By Mark Saldana

Rating: 2.5 (Out of 4 Stars)

I have such mixed feelings when it comes to disaster movies.  I enjoyed the ones that premiered during the 1970s (Earthquake, Airport, The Poseidon Adventure) but then again, I was a kid when I first watched them. Actually, some of these movies are quite good, In addition to believable special effects and well-executed action sequences, this type of film needs interesting or fun characters, descent backstories and adequate character development.  The latest modern entry into this genre, the Brad Peyton-helmed San Andreas does have two of those necessary elements, but falls short when it comes to the rest.

Dwayne Johnson stars as Chief Ray Gaines, a hard-working L.A. rescue helicopter pilot planning to spend some quality time with his beloved daughter Blake (Alexandra Daddario), who will be going off to college in the coming months.  His plans get derailed when a series of earthquakes begin rocking the state and puts people’s lives in jeopardy.  With her father occupied, Blake decides to spend the time with her mother Emma’s (Carla Gugino) new boyfriend Daniel Riddick (Ion Gruffudd) in San Francisco.  As the earthquakes worsen, causing even more catastrophic damage to multiple cities, Daniel and his ex-wife decide to seek out Daniel and Blake before they are seriously hurt or killed.

Written by Carlton Cuse, Andre Fabrizio, and Jeremy Passmore, San Andreas does deliver impressive effects and extraordinary and thrilling earthquake sequences.  The film does have some likable characters, but their backstories and drama gets old and tiresome after awhile.  These subplots soon become crystal clear and predictable.  In addition, to these all-too-obvious moments, the film features a corny, contrived, and melodramatic climax which is so poorly executed, I groaned to myself in agony.  Had that sequence been toned down considerably, I probably would consider giving this movie a slightly higher rating.  Despite these issues, I did manage to have fun during intense earthquake scenes.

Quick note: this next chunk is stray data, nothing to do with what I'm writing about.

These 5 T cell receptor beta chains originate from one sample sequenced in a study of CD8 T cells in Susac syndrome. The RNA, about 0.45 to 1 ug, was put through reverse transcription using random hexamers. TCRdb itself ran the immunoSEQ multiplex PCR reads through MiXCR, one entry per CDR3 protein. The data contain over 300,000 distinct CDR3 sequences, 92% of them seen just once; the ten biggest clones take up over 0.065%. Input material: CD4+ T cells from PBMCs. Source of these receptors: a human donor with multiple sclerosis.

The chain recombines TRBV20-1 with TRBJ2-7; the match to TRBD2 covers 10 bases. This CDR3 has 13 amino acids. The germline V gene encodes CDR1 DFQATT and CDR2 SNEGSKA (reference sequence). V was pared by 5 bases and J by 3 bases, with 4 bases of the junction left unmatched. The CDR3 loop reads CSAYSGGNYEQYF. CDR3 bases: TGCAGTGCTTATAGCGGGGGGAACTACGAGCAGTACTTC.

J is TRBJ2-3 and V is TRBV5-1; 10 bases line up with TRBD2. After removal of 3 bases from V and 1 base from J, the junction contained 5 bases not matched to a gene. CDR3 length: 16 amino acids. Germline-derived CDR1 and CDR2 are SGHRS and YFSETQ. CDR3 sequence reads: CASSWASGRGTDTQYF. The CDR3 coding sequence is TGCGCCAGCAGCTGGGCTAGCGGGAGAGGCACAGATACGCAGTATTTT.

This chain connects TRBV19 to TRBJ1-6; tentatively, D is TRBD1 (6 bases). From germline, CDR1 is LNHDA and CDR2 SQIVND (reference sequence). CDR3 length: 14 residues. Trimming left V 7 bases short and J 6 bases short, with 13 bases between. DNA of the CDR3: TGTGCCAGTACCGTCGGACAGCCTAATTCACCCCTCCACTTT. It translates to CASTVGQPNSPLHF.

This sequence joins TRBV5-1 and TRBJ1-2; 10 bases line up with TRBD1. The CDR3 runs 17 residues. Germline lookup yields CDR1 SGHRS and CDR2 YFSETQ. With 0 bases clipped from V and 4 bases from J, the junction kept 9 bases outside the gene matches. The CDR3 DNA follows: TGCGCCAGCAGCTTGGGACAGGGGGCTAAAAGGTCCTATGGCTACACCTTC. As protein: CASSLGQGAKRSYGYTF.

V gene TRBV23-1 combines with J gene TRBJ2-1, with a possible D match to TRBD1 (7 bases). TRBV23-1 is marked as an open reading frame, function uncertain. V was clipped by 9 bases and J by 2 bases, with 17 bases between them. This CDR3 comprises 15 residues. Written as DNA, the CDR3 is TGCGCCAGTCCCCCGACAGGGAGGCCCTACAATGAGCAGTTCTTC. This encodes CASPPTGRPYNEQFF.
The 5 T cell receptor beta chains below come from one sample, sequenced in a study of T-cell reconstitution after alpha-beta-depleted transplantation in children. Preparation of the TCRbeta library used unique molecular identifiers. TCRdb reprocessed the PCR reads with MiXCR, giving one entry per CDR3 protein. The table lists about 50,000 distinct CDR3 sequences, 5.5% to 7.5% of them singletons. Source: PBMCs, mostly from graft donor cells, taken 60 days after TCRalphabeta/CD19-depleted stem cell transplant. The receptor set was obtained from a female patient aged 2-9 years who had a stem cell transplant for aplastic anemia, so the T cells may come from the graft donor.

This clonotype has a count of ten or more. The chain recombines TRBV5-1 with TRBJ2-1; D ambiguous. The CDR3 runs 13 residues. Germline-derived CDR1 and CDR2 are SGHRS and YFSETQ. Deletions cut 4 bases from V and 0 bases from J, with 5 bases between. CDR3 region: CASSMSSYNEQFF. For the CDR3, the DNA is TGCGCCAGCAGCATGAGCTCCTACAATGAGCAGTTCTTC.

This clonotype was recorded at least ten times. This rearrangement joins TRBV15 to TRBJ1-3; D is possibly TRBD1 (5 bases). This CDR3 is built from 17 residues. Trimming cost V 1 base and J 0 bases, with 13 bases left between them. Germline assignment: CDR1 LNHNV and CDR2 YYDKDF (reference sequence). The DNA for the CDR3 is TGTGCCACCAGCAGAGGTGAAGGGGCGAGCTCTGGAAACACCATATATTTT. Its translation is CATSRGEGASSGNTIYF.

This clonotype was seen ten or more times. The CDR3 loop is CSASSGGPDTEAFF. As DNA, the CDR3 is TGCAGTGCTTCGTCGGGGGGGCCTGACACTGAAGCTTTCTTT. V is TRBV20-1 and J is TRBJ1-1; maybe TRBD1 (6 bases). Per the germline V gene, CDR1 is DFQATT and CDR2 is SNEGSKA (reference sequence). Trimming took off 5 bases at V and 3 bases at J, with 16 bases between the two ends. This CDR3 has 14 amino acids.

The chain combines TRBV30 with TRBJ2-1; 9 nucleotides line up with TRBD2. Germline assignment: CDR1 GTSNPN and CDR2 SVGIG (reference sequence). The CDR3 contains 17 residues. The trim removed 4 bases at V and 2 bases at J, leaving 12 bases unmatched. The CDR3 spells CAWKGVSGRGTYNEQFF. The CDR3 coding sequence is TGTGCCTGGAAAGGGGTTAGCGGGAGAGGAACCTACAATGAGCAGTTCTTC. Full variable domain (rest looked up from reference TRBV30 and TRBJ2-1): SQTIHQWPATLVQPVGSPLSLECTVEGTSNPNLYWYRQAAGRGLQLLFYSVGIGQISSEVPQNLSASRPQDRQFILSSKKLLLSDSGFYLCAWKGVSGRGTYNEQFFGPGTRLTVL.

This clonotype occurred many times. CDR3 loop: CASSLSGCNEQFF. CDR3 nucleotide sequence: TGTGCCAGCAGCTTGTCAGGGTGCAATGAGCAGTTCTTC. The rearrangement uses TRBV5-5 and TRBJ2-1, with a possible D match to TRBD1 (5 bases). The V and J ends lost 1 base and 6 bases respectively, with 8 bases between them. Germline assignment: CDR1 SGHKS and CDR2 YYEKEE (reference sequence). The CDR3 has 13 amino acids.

I do have to hand it to the special effects,  and technical crew, particularly editor Bill Ducsay, who did excellent work with these scenes.  Bill Peyton also deserves a nod for these moments as well.  Even though the characters are not all that exceptional or dynamic, the cast members do have the talent and charisma to make them likable enough to elicit empathy.

Dwayne Johnson has yet to disappoint me with one of his performances.  In even his not-s0-great movies, he is a shining star.  He certainly stands out from other action stars because of  his naturally charming personality.  The lovely Carla Gugino is always a welcome addition to any movie that needs a sexy, but strong-willed character.  Her work in this movie is no exception.  I just wished they had given her a more interesting character to portray.  The also lovely Alexandra Daddario has the gorgeous looks to believably portray Gugino’s daughter, but also the personality and strength to be The Rock’s daughter as well.

The film also stars Paul Giamatti who delivers a solid and credible performance as earthquake expert named Lawrence.  He simply has a natural talent for pulling off just about any character.  From Australia, Hugo Johnstone-Burt offers a sweet and lovable role as Ben, and from Ireland, Art Parkinson portrays Ben’s younger brother Ollie.  These two amiable actors offer more genuine heart to the film.

Because the movie does have enough going for it to make it a fun and watchable movie in theaters, I will recommend it as a descent matinee recommendation.  The visuals and sound demand to be experienced in a theatrical setting.  I might even go so far as to recommend it for D-Box (if available).  I would strongly discourage people from spending evening prices to see San Andreas, though.  The earthquakes in the movie offer excitement, but the backstory drama left me flat.


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